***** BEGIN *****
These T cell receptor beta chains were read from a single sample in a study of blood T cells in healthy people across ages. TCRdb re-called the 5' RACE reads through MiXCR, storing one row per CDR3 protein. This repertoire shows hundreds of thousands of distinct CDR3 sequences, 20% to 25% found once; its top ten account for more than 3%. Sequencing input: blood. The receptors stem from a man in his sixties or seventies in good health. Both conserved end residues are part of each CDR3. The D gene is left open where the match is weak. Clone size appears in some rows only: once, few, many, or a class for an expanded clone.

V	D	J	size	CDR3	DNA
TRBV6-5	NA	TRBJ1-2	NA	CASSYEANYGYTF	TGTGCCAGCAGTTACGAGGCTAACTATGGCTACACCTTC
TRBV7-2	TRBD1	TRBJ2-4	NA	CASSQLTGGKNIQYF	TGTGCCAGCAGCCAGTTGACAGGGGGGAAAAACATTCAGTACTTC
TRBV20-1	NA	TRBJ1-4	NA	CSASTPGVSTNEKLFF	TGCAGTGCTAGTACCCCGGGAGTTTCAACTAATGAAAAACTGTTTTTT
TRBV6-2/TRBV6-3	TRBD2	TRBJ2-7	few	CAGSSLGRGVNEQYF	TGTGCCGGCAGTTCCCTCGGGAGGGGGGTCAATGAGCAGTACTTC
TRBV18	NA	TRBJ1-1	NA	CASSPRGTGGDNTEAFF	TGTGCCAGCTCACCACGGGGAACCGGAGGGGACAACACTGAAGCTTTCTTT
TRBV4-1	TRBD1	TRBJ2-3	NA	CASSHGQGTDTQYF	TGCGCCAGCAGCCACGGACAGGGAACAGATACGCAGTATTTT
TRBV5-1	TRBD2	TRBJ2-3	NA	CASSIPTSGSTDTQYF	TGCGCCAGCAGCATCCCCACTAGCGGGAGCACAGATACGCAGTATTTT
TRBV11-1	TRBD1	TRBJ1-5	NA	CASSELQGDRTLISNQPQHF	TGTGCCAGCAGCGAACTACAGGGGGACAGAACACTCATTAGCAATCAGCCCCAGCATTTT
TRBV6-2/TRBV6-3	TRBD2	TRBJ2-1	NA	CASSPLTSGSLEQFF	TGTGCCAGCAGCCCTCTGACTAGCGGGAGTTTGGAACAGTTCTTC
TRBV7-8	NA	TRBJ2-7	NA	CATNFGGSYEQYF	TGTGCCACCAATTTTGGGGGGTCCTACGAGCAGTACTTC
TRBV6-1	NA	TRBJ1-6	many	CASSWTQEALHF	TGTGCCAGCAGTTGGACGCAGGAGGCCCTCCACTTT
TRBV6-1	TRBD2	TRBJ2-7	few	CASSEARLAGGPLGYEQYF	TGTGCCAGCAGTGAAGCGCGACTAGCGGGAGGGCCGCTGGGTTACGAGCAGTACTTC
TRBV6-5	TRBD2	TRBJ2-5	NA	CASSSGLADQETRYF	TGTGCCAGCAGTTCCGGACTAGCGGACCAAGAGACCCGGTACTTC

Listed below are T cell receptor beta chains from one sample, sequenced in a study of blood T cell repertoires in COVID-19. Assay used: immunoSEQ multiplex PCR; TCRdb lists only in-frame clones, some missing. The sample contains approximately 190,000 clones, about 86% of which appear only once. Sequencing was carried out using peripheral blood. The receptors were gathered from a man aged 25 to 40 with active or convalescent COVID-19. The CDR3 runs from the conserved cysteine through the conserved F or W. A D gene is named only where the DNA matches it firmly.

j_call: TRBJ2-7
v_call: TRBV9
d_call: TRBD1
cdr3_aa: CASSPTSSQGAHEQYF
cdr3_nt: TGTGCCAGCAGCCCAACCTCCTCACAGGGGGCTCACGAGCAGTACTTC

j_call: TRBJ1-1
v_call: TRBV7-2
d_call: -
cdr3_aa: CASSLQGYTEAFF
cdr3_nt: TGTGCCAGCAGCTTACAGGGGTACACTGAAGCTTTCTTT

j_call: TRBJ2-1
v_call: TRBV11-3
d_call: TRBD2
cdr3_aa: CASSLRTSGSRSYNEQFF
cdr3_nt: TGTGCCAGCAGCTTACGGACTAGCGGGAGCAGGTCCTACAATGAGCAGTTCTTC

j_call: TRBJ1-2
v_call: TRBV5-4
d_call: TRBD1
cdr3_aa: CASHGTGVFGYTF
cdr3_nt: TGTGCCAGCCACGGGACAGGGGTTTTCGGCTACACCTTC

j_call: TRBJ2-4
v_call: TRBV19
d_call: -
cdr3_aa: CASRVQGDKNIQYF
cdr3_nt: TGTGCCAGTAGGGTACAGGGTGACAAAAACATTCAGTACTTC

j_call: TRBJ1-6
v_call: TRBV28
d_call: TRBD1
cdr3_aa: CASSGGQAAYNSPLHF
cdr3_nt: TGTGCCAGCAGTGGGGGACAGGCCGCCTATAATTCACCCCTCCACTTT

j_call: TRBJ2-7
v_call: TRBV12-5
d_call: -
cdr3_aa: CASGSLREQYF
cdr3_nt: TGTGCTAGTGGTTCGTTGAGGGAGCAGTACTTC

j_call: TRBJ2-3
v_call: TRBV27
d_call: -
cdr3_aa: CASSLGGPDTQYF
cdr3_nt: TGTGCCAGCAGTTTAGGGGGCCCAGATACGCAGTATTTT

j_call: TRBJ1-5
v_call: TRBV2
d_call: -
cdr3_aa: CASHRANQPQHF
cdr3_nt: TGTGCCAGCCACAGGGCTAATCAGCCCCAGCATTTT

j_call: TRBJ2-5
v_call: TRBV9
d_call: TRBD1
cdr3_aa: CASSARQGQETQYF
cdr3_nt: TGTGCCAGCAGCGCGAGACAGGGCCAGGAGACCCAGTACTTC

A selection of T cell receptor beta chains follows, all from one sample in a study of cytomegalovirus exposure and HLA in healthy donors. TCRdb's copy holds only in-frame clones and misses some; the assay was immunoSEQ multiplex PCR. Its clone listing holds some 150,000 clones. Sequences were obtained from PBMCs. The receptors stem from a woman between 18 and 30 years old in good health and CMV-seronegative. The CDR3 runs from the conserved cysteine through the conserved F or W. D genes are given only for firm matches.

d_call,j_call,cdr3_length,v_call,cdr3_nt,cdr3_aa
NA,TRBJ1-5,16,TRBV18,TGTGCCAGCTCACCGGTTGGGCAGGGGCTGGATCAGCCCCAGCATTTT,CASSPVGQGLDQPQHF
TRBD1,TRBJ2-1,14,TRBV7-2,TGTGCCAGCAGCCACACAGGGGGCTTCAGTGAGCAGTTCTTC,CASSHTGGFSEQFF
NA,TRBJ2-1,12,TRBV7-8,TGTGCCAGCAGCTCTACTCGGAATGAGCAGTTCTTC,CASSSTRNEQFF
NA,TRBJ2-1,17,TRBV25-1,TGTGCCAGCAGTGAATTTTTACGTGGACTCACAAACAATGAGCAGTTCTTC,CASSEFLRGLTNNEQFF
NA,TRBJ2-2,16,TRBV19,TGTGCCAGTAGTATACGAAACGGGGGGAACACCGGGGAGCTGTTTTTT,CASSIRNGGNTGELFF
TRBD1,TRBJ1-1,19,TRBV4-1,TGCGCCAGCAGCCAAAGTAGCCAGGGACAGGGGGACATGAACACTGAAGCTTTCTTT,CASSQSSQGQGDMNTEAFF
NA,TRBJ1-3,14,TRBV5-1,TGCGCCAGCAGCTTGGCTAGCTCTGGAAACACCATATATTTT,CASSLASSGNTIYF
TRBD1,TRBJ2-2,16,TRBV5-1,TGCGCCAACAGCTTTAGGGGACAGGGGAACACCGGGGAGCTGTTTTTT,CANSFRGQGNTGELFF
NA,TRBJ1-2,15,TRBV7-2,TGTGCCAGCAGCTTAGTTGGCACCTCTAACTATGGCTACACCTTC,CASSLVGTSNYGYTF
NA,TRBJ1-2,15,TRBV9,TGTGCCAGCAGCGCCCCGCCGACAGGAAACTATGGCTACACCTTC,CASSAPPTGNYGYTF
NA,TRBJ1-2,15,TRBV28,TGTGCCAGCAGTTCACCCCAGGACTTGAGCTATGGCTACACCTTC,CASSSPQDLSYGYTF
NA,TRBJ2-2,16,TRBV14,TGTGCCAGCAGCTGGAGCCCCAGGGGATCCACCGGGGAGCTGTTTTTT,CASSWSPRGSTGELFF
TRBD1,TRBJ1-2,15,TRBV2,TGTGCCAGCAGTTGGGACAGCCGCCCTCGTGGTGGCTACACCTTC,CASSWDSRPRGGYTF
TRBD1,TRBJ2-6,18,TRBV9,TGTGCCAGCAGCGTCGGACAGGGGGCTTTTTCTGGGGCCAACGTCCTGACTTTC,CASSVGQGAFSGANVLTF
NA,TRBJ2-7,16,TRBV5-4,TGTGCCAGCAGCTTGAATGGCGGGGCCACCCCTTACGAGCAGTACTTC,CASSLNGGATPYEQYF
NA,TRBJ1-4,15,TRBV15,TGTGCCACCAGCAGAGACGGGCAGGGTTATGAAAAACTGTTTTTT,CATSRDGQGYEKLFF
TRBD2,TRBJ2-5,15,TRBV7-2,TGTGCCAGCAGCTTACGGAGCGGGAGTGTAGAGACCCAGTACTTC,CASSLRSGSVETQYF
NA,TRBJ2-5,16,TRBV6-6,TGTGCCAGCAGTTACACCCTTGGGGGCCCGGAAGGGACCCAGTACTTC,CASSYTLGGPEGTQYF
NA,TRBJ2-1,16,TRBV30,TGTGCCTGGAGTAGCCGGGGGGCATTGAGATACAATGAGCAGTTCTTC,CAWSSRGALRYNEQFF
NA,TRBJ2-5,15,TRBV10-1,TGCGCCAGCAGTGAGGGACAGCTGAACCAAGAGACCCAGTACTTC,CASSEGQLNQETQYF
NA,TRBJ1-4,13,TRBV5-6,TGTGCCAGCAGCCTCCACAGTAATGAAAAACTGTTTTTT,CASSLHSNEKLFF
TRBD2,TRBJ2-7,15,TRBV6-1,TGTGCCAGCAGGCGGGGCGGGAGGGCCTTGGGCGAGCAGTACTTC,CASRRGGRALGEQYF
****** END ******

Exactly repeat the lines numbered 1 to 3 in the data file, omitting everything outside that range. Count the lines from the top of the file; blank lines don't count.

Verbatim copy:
These T cell receptor beta chains were read from a single sample in a study of blood T cells in healthy people across ages. TCRdb re-called the 5' RACE reads through MiXCR, storing one row per CDR3 protein. This repertoire shows hundreds of thousands of distinct CDR3 sequences, 20% to 25% found once; its top ten account for more than 3%. Sequencing input: blood. The receptors stem from a man in his sixties or seventies in good health. Both conserved end residues are part of each CDR3. The D gene is left open where the match is weak. Clone size appears in some rows only: once, few, many, or a class for an expanded clone.

V	D	J	size	CDR3	DNA
TRBV6-5	NA	TRBJ1-2	NA	CASSYEANYGYTF	TGTGCCAGCAGTTACGAGGCTAACTATGGCTACACCTTC